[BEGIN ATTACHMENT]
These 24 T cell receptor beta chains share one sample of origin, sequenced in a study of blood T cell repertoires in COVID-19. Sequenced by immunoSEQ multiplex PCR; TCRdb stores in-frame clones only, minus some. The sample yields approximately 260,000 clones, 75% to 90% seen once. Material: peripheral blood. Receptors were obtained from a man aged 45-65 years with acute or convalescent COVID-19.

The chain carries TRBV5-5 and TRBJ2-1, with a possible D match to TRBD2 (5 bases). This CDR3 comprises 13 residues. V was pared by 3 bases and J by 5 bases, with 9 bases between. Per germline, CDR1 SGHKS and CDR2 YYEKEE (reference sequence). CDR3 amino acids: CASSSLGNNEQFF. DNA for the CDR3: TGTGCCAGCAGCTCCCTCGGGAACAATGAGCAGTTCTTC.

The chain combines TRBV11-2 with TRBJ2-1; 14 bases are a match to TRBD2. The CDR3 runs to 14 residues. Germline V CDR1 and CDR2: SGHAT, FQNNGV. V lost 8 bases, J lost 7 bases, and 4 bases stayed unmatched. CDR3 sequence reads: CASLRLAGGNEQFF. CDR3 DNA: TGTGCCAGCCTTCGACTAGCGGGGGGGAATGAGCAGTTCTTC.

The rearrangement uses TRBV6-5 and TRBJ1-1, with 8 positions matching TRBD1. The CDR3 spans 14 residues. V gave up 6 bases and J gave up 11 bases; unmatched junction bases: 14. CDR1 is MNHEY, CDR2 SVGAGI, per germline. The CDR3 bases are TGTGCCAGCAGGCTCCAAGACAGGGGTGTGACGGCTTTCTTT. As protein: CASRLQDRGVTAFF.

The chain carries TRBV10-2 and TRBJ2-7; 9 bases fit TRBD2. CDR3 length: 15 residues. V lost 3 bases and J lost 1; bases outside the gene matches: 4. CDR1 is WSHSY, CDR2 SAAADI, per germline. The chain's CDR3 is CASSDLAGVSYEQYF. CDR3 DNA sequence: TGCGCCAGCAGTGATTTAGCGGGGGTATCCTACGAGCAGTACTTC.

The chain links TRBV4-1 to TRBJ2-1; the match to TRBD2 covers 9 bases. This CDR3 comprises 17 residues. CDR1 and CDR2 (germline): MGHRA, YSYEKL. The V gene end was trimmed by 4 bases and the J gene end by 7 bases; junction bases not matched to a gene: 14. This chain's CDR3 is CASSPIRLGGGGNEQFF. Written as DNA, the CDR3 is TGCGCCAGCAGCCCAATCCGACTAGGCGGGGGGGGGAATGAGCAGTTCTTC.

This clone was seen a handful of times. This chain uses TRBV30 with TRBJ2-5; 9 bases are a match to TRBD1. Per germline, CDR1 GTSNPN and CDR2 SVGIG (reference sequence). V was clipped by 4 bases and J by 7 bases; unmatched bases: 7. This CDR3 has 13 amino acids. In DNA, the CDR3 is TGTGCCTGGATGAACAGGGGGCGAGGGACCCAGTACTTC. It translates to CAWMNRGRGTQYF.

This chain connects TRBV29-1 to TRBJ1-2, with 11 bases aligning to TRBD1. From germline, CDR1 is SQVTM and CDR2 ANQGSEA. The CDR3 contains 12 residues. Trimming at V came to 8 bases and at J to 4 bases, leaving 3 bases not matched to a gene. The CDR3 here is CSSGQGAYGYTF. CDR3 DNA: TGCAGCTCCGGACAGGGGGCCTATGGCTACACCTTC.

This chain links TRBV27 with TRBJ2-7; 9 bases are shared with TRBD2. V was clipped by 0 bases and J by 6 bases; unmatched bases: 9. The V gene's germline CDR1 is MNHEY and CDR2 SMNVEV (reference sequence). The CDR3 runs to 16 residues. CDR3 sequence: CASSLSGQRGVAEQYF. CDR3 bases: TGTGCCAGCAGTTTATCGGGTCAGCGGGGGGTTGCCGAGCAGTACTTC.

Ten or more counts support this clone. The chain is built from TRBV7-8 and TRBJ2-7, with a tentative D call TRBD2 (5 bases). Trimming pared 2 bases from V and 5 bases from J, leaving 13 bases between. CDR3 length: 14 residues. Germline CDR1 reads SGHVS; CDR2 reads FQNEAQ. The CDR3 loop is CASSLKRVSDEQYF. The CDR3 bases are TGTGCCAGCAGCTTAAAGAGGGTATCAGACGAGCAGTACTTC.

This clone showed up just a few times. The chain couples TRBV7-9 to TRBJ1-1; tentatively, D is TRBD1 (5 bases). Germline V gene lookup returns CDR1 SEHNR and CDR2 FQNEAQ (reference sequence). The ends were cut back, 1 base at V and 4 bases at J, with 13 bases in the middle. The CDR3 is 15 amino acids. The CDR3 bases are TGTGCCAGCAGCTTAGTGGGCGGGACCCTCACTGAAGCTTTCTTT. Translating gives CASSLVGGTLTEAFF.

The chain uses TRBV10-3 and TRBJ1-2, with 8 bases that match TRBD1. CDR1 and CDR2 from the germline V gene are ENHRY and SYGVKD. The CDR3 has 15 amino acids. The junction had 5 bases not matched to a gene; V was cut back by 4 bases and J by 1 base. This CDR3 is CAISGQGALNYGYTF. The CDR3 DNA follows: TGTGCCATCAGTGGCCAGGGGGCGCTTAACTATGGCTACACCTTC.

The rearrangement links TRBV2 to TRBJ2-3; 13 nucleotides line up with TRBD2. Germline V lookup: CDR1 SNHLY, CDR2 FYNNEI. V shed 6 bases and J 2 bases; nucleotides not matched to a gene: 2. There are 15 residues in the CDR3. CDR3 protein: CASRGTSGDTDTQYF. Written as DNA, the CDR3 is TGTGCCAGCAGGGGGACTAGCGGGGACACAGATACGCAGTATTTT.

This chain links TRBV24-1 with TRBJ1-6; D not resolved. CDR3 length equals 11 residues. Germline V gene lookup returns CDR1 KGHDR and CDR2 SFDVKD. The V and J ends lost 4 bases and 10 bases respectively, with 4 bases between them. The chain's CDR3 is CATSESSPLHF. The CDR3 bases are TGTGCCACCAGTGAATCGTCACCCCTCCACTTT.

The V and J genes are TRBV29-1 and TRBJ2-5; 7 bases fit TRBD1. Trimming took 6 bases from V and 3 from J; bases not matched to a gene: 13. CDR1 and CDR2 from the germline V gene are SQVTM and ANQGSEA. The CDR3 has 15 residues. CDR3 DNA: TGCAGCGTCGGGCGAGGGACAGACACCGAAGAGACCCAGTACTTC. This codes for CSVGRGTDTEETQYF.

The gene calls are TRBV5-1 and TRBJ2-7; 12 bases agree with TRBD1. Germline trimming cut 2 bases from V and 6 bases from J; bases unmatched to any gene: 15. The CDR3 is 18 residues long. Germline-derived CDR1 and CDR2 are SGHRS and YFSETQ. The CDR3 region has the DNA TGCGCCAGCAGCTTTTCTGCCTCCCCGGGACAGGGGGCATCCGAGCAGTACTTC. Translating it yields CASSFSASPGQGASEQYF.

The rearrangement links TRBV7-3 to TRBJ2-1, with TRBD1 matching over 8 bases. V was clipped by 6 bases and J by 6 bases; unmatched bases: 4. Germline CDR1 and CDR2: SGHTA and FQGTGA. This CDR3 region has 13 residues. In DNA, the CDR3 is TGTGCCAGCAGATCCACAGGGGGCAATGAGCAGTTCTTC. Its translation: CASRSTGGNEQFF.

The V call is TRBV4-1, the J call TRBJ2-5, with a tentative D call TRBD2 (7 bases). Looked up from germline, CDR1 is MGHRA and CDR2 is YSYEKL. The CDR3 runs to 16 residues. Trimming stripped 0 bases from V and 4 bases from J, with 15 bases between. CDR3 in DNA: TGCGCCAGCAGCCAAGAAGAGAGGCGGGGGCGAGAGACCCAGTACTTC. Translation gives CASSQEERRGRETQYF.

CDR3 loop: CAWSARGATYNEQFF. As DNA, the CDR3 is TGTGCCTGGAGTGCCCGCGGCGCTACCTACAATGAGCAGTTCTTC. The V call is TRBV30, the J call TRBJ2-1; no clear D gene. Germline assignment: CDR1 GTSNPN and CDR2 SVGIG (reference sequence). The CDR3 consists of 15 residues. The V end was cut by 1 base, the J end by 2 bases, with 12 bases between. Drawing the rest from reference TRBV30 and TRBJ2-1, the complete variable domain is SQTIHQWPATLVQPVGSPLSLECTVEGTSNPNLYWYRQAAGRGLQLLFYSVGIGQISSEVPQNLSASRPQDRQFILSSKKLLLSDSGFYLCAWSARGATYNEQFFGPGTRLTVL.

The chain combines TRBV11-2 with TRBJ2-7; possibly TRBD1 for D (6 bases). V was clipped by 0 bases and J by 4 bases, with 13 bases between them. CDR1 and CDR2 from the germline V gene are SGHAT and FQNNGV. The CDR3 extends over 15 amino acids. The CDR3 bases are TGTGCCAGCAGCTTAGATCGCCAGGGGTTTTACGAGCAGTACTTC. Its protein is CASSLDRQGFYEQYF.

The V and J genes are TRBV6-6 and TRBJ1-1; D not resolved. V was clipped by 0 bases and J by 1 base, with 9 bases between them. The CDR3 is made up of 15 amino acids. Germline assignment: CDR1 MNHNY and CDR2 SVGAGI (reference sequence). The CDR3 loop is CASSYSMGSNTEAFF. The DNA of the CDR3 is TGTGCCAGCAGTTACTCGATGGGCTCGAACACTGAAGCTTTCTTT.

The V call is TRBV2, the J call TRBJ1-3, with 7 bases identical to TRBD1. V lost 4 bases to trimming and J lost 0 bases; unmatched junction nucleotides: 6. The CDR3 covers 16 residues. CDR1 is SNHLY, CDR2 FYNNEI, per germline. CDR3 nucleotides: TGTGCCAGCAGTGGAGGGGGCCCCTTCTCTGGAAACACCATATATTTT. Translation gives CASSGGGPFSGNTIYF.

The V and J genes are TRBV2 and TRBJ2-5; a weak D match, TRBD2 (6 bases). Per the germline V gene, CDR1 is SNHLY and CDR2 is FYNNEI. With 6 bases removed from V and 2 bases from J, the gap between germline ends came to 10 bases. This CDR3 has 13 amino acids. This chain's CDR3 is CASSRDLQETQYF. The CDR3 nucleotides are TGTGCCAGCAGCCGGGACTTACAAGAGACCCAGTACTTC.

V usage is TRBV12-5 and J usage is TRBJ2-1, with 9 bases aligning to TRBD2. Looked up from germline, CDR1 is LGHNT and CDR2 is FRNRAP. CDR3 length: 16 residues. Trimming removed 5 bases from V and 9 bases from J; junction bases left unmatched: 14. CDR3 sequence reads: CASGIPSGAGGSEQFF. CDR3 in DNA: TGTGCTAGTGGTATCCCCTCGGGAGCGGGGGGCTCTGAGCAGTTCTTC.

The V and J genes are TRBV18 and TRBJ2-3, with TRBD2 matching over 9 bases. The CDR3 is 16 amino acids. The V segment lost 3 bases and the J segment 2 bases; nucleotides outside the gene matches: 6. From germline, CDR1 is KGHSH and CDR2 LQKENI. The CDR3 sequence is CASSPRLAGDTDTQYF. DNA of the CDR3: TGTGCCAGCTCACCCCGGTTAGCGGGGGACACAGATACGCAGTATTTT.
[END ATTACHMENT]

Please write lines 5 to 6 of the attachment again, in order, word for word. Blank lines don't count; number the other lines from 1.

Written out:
The chain carries TRBV10-2 and TRBJ2-7; 9 bases fit TRBD2. CDR3 length: 15 residues. V lost 3 bases and J lost 1; bases outside the gene matches: 4. CDR1 is WSHSY, CDR2 SAAADI, per germline. The chain's CDR3 is CASSDLAGVSYEQYF. CDR3 DNA sequence: TGCGCCAGCAGTGATTTAGCGGGGGTATCCTACGAGCAGTACTTC.

The chain links TRBV4-1 to TRBJ2-1; the match to TRBD2 covers 9 bases. This CDR3 comprises 17 residues. CDR1 and CDR2 (germline): MGHRA, YSYEKL. The V gene end was trimmed by 4 bases and the J gene end by 7 bases; junction bases not matched to a gene: 14. This chain's CDR3 is CASSPIRLGGGGNEQFF. Written as DNA, the CDR3 is TGCGCCAGCAGCCCAATCCGACTAGGCGGGGGGGGGAATGAGCAGTTCTTC.